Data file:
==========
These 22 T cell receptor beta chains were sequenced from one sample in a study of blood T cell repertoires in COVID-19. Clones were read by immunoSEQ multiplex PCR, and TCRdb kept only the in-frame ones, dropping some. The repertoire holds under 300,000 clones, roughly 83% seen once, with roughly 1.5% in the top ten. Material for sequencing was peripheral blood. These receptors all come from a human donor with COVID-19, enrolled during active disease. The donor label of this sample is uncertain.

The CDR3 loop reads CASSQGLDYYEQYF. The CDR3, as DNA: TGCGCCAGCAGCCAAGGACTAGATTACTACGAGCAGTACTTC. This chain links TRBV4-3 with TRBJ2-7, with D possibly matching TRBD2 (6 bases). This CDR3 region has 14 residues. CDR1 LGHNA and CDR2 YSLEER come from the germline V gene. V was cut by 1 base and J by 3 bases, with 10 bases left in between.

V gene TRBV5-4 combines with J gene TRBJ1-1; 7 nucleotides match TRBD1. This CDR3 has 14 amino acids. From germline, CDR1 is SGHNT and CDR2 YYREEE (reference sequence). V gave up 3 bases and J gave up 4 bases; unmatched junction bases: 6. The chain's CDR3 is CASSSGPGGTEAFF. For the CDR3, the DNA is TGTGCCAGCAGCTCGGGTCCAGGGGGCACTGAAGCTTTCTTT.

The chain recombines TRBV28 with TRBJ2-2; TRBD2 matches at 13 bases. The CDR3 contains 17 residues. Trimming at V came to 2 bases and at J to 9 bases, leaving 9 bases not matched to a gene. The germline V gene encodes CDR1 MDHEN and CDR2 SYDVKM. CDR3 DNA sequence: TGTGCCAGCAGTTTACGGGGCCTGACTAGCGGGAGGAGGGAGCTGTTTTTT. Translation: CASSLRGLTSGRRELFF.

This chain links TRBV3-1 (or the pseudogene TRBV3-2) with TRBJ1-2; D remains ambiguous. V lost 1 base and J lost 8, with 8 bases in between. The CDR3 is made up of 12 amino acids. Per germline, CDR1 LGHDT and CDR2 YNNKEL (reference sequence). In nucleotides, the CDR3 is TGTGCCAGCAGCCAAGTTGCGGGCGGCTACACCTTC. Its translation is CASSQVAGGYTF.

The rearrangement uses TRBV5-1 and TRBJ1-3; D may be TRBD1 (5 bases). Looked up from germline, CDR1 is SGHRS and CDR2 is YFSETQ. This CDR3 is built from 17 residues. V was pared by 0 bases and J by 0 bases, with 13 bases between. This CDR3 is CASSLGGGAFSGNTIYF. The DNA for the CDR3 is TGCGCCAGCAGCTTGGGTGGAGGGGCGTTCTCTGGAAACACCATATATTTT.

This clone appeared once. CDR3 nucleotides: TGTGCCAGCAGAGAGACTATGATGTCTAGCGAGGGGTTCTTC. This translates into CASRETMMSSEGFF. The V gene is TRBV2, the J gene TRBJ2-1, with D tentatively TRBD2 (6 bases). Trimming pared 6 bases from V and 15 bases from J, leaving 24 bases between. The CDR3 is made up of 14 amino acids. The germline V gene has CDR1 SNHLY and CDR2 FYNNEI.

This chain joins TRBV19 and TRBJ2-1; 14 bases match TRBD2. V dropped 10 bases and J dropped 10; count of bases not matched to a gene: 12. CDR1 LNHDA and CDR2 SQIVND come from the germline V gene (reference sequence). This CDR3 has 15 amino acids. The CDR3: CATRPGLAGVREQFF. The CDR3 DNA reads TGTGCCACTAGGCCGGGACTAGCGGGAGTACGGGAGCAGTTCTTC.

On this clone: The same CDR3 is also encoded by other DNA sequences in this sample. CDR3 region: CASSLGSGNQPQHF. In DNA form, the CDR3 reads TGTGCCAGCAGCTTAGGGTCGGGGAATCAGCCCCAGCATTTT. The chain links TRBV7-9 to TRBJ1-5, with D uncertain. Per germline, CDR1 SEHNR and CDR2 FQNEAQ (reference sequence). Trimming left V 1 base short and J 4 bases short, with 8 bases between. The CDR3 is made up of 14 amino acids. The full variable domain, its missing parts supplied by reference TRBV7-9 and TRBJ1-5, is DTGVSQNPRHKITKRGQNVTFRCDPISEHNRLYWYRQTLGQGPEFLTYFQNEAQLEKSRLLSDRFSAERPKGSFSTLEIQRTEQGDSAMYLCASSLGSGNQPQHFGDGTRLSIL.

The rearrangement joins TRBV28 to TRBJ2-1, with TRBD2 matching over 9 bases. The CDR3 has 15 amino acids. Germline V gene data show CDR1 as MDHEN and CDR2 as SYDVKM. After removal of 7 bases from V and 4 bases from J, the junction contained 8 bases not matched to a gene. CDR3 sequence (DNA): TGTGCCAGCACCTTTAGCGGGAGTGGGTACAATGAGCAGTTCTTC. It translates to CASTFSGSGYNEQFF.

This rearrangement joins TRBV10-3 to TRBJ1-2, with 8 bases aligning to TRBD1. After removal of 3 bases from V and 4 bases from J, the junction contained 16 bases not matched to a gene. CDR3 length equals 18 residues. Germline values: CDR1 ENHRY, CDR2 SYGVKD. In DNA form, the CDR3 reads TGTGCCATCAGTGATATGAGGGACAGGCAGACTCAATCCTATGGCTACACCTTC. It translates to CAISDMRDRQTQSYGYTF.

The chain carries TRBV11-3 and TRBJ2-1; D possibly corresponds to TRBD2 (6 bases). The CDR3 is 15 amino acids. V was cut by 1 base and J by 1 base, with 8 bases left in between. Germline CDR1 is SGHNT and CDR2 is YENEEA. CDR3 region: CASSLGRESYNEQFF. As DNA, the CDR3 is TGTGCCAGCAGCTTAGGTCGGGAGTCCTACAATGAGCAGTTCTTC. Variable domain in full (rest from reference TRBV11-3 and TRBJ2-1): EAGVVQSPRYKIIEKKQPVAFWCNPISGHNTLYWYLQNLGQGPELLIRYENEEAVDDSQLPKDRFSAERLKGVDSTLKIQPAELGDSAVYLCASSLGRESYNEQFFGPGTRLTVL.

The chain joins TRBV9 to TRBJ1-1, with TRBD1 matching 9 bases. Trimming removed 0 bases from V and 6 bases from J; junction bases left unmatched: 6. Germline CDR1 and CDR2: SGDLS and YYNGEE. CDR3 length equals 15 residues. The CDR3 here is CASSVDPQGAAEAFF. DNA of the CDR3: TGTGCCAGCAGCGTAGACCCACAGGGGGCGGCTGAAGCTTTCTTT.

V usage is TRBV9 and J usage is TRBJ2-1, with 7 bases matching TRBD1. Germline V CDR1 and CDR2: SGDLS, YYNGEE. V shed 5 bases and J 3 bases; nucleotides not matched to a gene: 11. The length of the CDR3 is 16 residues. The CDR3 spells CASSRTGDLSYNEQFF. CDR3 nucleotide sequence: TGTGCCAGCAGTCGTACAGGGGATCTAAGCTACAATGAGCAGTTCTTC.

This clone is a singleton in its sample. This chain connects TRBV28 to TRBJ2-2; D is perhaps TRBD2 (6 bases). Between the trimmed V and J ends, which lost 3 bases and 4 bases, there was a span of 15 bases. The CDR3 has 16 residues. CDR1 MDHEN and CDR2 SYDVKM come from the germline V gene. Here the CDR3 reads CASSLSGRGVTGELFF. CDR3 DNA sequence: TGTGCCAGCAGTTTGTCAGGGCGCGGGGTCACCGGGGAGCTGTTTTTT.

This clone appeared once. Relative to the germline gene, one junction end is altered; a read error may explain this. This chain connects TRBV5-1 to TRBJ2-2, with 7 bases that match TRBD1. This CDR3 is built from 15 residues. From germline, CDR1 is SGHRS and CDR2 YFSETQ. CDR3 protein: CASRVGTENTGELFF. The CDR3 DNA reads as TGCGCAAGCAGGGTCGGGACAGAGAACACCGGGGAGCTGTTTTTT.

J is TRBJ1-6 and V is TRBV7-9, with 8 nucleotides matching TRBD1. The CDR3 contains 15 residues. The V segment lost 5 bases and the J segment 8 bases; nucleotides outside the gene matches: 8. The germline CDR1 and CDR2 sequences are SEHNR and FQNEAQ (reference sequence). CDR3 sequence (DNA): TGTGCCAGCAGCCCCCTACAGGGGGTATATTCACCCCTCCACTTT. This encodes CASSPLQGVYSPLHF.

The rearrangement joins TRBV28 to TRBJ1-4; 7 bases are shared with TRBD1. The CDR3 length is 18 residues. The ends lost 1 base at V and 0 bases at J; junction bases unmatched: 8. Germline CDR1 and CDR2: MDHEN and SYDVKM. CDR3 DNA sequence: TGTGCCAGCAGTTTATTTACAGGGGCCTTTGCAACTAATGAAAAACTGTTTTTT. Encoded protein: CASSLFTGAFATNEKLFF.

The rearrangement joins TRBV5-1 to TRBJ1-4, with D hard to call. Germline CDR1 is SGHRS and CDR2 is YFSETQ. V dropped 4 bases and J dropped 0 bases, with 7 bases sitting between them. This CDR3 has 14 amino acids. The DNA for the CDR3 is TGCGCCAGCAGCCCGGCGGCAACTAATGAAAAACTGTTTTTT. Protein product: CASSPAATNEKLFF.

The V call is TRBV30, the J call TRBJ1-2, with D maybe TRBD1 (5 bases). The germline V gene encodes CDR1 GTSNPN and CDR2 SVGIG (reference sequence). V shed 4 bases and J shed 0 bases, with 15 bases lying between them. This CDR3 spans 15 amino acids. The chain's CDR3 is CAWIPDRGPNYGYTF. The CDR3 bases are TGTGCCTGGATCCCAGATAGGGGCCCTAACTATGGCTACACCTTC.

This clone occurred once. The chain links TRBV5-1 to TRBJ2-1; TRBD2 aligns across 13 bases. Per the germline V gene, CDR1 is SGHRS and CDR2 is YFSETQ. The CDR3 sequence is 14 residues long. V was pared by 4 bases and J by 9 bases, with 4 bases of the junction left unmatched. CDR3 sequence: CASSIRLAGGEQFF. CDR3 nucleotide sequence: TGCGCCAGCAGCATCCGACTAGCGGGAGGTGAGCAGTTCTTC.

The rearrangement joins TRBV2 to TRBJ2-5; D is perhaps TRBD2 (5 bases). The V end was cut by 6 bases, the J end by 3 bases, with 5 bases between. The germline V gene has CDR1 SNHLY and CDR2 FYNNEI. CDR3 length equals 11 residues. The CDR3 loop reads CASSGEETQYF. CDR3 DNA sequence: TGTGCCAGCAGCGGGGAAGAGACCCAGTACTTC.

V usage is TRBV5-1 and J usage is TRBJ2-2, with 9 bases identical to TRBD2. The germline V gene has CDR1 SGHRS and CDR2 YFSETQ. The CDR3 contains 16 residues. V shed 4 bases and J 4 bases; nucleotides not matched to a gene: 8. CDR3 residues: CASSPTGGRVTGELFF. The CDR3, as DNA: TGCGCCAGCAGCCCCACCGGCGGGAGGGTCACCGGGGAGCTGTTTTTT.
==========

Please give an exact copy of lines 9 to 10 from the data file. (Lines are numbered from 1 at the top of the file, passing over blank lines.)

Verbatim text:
On this clone: The same CDR3 is also encoded by other DNA sequences in this sample. CDR3 region: CASSLGSGNQPQHF. In DNA form, the CDR3 reads TGTGCCAGCAGCTTAGGGTCGGGGAATCAGCCCCAGCATTTT. The chain links TRBV7-9 to TRBJ1-5, with D uncertain. Per germline, CDR1 SEHNR and CDR2 FQNEAQ (reference sequence). Trimming left V 1 base short and J 4 bases short, with 8 bases between. The CDR3 is made up of 14 amino acids. The full variable domain, its missing parts supplied by reference TRBV7-9 and TRBJ1-5, is DTGVSQNPRHKITKRGQNVTFRCDPISEHNRLYWYRQTLGQGPEFLTYFQNEAQLEKSRLLSDRFSAERPKGSFSTLEIQRTEQGDSAMYLCASSLGSGNQPQHFGDGTRLSIL.

The rearrangement joins TRBV28 to TRBJ2-1, with TRBD2 matching over 9 bases. The CDR3 has 15 amino acids. Germline V gene data show CDR1 as MDHEN and CDR2 as SYDVKM. After removal of 7 bases from V and 4 bases from J, the junction contained 8 bases not matched to a gene. CDR3 sequence (DNA): TGTGCCAGCACCTTTAGCGGGAGTGGGTACAATGAGCAGTTCTTC. It translates to CASTFSGSGYNEQFF.